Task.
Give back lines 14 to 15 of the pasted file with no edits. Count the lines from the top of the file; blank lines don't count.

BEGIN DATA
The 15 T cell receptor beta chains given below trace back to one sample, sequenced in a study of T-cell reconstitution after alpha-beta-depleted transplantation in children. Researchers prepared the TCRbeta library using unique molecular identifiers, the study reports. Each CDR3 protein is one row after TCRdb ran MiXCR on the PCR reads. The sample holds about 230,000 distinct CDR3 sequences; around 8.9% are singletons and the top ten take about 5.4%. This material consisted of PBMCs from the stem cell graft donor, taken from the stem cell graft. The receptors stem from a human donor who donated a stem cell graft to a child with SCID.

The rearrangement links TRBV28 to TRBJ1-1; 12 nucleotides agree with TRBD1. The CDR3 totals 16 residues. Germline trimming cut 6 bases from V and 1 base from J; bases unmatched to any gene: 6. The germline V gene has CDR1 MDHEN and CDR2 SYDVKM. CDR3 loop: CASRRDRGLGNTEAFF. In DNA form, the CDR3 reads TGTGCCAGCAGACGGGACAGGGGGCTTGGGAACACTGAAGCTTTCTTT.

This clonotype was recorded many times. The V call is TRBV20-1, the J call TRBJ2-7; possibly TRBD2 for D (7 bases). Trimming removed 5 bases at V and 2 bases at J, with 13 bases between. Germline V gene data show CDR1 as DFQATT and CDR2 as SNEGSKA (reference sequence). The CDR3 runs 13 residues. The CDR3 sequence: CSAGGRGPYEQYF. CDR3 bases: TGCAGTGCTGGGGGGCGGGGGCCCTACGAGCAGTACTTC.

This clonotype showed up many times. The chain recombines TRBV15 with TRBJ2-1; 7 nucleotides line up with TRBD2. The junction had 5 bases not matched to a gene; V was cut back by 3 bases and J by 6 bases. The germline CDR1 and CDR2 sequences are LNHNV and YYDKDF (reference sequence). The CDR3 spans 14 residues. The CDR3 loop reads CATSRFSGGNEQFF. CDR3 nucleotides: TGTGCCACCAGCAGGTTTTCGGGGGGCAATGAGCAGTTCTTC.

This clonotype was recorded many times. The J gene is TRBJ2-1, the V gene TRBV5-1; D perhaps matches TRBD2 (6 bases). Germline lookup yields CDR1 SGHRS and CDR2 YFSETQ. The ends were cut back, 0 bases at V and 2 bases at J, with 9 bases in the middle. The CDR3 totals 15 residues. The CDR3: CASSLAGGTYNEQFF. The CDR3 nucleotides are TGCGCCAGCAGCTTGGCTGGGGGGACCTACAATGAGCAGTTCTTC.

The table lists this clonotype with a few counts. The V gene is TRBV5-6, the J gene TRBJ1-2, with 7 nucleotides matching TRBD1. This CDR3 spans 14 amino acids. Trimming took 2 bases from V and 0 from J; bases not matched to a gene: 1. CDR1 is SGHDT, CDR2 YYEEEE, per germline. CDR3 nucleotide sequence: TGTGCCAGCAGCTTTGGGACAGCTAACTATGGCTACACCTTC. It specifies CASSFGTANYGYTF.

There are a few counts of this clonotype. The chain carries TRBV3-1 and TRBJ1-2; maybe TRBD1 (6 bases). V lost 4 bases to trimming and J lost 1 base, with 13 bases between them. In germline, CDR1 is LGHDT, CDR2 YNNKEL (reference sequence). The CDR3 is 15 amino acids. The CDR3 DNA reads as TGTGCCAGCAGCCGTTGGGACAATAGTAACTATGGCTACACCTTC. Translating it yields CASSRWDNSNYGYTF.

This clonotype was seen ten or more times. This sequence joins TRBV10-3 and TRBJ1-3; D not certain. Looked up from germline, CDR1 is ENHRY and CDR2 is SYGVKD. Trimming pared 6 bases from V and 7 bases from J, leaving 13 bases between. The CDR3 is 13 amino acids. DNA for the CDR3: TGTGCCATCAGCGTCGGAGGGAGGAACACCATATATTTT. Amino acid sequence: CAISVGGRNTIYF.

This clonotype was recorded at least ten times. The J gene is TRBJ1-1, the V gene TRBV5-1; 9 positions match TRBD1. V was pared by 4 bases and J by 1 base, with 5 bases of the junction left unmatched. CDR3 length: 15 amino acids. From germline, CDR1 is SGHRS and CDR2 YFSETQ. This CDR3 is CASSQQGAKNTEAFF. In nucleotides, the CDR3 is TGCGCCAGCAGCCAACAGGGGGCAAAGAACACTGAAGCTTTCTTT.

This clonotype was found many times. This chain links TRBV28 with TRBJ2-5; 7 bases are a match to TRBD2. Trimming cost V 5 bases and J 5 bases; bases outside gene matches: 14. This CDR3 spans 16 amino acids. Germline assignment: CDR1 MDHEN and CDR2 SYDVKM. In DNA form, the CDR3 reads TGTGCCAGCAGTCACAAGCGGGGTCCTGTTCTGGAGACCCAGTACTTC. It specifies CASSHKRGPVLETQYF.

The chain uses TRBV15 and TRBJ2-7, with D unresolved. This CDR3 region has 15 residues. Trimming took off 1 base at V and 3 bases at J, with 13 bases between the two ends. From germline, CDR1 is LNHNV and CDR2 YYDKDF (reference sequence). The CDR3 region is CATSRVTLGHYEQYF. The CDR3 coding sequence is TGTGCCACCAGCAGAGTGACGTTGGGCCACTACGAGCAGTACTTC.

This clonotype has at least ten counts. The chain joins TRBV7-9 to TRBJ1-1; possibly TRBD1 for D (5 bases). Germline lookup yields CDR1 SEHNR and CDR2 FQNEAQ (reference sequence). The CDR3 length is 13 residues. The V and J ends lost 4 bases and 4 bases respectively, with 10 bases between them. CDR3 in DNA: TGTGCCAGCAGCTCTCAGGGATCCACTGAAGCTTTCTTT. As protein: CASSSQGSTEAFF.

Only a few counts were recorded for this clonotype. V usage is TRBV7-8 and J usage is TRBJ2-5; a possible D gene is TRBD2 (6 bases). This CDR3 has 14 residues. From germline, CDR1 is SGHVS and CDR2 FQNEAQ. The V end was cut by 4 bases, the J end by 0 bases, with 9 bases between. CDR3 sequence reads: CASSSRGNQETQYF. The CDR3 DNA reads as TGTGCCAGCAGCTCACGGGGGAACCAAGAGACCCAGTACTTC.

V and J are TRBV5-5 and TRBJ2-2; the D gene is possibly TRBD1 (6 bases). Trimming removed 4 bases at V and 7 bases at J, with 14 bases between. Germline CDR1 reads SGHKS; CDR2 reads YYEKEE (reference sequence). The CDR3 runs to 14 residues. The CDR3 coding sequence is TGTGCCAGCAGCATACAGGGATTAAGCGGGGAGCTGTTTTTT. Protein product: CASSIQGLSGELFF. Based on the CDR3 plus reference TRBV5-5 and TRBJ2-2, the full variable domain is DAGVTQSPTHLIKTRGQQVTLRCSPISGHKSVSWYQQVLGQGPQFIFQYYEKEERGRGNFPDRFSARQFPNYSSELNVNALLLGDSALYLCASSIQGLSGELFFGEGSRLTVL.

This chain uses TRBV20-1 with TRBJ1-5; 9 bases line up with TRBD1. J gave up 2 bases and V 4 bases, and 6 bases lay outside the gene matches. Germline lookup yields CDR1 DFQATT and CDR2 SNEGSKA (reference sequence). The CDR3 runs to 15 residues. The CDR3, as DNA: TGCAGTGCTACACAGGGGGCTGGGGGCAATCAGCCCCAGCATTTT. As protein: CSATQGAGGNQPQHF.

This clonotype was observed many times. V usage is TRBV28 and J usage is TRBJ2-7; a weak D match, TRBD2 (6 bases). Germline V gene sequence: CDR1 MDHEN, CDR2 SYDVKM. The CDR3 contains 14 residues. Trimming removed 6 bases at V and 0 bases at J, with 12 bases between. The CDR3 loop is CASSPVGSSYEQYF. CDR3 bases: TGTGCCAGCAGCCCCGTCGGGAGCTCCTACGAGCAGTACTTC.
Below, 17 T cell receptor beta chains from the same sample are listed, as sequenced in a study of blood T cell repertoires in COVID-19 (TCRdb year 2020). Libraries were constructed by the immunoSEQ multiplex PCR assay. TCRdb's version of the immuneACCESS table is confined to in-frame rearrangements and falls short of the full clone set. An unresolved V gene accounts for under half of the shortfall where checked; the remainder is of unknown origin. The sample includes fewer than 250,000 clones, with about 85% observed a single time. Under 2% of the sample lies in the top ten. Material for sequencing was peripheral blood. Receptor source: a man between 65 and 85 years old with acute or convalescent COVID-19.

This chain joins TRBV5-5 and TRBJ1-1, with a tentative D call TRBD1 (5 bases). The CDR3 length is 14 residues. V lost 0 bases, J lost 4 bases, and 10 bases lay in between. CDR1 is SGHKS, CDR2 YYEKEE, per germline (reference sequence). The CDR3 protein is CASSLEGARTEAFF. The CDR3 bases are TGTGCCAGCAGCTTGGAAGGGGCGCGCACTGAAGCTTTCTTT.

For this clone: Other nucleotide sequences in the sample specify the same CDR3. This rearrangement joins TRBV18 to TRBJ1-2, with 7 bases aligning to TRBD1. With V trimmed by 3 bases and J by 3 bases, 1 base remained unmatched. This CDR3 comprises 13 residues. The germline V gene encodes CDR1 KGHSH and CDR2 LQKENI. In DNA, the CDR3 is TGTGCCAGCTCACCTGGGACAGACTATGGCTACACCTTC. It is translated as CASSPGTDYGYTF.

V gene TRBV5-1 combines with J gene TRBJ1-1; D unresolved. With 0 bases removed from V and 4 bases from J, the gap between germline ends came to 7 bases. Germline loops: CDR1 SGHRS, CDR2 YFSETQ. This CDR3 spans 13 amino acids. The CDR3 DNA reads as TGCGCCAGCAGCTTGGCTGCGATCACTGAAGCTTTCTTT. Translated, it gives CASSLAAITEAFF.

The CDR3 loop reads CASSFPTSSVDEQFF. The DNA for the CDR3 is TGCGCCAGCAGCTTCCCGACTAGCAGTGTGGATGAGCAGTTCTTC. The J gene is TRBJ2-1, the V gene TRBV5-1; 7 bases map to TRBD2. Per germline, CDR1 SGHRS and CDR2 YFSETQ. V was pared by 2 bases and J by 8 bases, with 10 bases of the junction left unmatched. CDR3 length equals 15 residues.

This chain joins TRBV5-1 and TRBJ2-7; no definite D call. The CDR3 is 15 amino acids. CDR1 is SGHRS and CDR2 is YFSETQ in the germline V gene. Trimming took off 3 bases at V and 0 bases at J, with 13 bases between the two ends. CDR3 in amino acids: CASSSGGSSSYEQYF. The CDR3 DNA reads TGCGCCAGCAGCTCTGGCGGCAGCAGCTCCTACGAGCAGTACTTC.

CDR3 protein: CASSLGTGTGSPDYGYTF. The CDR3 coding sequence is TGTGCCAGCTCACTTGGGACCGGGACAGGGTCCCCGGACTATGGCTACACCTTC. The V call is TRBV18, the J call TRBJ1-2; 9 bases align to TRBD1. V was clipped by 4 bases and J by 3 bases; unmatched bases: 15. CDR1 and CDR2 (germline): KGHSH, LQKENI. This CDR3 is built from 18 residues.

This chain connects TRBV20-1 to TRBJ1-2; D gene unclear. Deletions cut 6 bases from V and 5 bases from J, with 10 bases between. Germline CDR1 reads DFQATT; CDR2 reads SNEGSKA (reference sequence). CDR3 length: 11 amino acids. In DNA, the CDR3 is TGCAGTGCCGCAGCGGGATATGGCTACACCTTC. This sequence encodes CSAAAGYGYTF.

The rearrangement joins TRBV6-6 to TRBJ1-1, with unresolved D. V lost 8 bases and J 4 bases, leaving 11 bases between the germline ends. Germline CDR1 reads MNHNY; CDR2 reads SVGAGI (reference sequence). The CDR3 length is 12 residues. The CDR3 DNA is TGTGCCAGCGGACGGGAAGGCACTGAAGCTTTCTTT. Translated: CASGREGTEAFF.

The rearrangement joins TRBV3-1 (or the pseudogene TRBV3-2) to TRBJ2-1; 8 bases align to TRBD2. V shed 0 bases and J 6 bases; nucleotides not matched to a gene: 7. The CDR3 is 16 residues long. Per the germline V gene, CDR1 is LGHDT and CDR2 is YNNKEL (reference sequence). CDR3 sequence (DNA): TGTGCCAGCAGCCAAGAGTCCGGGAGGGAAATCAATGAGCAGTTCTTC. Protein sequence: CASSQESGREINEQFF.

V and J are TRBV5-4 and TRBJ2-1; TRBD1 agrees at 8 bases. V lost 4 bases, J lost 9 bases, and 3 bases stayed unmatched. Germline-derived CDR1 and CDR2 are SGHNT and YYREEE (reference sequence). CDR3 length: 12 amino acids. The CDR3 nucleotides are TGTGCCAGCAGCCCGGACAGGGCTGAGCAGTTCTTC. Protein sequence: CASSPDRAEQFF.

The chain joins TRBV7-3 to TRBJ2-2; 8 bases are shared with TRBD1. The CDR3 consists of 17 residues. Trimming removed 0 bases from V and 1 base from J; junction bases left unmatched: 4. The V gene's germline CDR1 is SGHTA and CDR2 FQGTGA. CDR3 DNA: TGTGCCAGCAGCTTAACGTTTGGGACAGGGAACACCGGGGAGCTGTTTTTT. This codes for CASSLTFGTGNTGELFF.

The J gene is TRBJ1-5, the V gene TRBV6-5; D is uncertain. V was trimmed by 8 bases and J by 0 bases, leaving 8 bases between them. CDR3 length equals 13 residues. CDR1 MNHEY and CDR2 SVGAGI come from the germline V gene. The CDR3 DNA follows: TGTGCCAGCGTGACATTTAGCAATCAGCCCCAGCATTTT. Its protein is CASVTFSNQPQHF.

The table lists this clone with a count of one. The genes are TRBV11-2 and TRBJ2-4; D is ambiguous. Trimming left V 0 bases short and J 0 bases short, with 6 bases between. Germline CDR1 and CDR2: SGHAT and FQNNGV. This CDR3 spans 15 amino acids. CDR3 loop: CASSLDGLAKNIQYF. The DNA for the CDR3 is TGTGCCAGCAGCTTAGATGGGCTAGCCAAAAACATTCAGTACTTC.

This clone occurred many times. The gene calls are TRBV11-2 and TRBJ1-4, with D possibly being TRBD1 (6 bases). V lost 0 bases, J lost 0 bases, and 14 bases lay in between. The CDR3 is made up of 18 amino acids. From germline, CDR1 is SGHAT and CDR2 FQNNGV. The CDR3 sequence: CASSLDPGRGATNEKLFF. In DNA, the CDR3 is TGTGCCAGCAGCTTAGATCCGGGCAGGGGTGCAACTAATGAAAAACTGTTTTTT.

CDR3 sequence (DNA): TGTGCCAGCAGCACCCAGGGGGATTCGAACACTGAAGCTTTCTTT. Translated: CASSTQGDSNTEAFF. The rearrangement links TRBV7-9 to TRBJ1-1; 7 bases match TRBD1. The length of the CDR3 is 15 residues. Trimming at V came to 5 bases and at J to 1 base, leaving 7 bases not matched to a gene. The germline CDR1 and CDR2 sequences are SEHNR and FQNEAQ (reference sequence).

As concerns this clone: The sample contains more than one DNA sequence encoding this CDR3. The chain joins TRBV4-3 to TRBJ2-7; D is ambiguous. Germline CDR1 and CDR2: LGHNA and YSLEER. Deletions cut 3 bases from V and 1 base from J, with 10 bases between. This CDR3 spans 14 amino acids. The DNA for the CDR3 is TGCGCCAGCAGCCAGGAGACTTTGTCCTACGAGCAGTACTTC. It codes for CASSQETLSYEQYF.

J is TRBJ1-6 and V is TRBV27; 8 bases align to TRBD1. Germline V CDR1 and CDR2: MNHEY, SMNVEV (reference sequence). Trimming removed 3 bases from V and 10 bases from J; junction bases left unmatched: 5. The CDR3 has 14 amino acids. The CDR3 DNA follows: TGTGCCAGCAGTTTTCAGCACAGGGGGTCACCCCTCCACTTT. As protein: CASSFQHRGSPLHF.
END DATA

V and J are TRBV5-5 and TRBJ2-2; the D gene is possibly TRBD1 (6 bases). Trimming removed 4 bases at V and 7 bases at J, with 14 bases between. Germline CDR1 reads SGHKS; CDR2 reads YYEKEE (reference sequence). The CDR3 runs to 14 residues. The CDR3 coding sequence is TGTGCCAGCAGCATACAGGGATTAAGCGGGGAGCTGTTTTTT. Protein product: CASSIQGLSGELFF. Based on the CDR3 plus reference TRBV5-5 and TRBJ2-2, the full variable domain is DAGVTQSPTHLIKTRGQQVTLRCSPISGHKSVSWYQQVLGQGPQFIFQYYEKEERGRGNFPDRFSARQFPNYSSELNVNALLLGDSALYLCASSIQGLSGELFFGEGSRLTVL.

This chain uses TRBV20-1 with TRBJ1-5; 9 bases line up with TRBD1. J gave up 2 bases and V 4 bases, and 6 bases lay outside the gene matches. Germline lookup yields CDR1 DFQATT and CDR2 SNEGSKA (reference sequence). The CDR3 runs to 15 residues. The CDR3, as DNA: TGCAGTGCTACACAGGGGGCTGGGGGCAATCAGCCCCAGCATTTT. As protein: CSATQGAGGNQPQHF.